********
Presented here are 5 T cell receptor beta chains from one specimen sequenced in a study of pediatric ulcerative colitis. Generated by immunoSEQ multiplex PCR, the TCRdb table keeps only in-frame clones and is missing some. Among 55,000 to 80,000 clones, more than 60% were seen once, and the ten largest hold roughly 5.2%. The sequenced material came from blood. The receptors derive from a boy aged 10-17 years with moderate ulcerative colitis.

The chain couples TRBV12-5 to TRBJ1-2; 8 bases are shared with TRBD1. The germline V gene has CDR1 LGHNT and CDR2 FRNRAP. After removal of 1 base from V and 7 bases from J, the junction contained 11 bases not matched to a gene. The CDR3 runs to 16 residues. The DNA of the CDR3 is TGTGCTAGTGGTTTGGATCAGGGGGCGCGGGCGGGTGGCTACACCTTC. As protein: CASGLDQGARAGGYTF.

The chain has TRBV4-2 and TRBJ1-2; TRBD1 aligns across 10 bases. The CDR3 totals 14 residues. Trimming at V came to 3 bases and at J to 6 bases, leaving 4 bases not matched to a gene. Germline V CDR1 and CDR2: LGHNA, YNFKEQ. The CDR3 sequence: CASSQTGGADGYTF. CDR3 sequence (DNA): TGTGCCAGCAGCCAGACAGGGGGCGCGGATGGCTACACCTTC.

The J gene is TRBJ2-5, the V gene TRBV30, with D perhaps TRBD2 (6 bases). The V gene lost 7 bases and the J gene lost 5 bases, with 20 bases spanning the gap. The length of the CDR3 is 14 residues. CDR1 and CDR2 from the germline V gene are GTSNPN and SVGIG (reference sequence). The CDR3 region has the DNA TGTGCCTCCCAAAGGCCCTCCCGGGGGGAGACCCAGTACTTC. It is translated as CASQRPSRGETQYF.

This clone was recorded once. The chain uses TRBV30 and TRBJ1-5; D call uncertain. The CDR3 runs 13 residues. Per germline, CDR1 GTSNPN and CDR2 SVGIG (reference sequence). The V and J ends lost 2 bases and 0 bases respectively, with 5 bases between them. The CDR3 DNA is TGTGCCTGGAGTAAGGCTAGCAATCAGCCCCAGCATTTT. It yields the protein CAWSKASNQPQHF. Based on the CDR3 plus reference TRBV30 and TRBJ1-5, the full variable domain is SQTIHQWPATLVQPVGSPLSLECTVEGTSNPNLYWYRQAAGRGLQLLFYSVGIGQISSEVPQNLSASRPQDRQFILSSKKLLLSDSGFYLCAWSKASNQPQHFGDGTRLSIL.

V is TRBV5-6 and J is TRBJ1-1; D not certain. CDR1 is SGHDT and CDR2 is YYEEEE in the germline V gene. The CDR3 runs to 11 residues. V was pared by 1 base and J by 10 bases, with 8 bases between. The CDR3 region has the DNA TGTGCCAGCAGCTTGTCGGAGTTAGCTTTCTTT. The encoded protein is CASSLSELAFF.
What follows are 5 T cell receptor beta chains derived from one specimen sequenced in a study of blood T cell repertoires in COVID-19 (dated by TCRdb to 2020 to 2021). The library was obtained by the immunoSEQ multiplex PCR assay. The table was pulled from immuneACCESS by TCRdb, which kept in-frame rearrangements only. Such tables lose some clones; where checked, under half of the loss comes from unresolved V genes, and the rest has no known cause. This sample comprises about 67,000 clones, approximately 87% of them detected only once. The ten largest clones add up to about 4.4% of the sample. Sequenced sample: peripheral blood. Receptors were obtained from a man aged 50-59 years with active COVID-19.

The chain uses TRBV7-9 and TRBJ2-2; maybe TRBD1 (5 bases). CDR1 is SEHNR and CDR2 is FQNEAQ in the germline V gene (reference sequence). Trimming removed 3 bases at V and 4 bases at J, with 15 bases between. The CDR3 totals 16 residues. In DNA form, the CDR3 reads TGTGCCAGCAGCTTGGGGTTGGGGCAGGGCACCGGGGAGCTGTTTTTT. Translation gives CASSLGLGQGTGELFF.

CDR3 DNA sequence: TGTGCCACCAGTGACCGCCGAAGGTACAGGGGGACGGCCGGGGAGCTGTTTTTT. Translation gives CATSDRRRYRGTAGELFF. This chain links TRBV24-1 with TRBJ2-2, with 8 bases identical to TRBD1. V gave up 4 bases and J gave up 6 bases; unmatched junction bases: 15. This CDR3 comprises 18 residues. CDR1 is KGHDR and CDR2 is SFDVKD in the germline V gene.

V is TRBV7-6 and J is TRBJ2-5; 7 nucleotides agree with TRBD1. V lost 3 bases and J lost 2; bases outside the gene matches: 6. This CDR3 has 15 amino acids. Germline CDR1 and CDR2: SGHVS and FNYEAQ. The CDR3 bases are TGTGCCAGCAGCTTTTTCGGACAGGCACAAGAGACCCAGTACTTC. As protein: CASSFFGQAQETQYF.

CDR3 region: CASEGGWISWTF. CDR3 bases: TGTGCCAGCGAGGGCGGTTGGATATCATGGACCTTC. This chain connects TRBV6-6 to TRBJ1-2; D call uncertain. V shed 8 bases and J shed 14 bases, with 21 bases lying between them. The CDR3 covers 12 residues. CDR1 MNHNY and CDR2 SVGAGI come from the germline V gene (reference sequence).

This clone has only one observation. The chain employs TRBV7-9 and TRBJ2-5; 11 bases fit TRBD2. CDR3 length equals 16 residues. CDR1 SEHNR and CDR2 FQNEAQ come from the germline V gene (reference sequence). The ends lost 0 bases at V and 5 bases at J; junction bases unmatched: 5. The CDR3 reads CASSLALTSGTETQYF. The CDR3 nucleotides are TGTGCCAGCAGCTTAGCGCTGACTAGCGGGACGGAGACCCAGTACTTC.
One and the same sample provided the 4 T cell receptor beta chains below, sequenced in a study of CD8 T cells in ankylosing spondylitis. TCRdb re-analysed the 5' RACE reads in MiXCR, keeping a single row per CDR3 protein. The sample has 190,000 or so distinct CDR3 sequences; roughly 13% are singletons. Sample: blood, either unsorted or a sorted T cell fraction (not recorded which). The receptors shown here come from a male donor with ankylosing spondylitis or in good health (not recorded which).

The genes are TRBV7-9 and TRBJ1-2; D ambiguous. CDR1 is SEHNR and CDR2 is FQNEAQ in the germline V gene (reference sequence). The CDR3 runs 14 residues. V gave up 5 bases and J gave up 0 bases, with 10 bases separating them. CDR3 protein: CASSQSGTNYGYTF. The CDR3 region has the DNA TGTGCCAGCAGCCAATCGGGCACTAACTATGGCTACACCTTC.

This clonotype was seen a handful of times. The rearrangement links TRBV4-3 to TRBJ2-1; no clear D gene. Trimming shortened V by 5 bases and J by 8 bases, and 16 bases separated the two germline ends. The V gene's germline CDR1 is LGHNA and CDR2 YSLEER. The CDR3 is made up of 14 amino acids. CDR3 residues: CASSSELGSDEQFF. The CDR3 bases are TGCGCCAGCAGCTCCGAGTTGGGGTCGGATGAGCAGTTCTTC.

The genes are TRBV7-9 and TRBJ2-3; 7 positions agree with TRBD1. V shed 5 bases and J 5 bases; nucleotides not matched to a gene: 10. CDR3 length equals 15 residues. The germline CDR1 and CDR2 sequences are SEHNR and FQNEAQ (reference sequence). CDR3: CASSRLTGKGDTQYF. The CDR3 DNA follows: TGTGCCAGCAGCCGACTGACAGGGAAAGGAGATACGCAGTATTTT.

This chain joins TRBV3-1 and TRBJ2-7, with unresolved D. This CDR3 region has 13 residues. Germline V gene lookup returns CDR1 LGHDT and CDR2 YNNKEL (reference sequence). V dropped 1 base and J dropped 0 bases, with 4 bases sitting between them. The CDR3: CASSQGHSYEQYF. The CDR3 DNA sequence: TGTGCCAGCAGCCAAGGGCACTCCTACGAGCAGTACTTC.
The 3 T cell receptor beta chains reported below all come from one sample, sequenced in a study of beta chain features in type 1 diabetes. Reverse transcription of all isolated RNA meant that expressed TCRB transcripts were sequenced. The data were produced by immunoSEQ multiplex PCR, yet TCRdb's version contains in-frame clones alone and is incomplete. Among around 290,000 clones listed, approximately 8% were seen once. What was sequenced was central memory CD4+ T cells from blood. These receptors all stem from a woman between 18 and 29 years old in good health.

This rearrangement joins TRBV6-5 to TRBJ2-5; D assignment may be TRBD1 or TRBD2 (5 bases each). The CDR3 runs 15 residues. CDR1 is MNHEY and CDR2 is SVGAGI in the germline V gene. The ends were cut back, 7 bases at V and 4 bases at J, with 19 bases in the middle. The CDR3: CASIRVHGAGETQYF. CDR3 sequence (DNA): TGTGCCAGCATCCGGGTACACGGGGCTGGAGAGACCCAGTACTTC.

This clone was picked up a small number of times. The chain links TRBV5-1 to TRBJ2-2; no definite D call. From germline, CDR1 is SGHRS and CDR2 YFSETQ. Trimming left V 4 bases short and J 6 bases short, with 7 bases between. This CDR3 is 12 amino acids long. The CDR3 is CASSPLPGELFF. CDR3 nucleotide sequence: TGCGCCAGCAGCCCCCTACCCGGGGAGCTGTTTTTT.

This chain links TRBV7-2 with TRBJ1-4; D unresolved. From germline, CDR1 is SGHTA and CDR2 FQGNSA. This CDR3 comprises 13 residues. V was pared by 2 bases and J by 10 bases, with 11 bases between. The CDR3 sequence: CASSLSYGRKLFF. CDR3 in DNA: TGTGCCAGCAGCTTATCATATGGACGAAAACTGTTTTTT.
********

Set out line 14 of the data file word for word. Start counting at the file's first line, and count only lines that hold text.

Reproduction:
The genes are TRBV7-9 and TRBJ1-2; D ambiguous. CDR1 is SEHNR and CDR2 is FQNEAQ in the germline V gene (reference sequence). The CDR3 runs 14 residues. V gave up 5 bases and J gave up 0 bases, with 10 bases separating them. CDR3 protein: CASSQSGTNYGYTF. The CDR3 region has the DNA TGTGCCAGCAGCCAATCGGGCACTAACTATGGCTACACCTTC.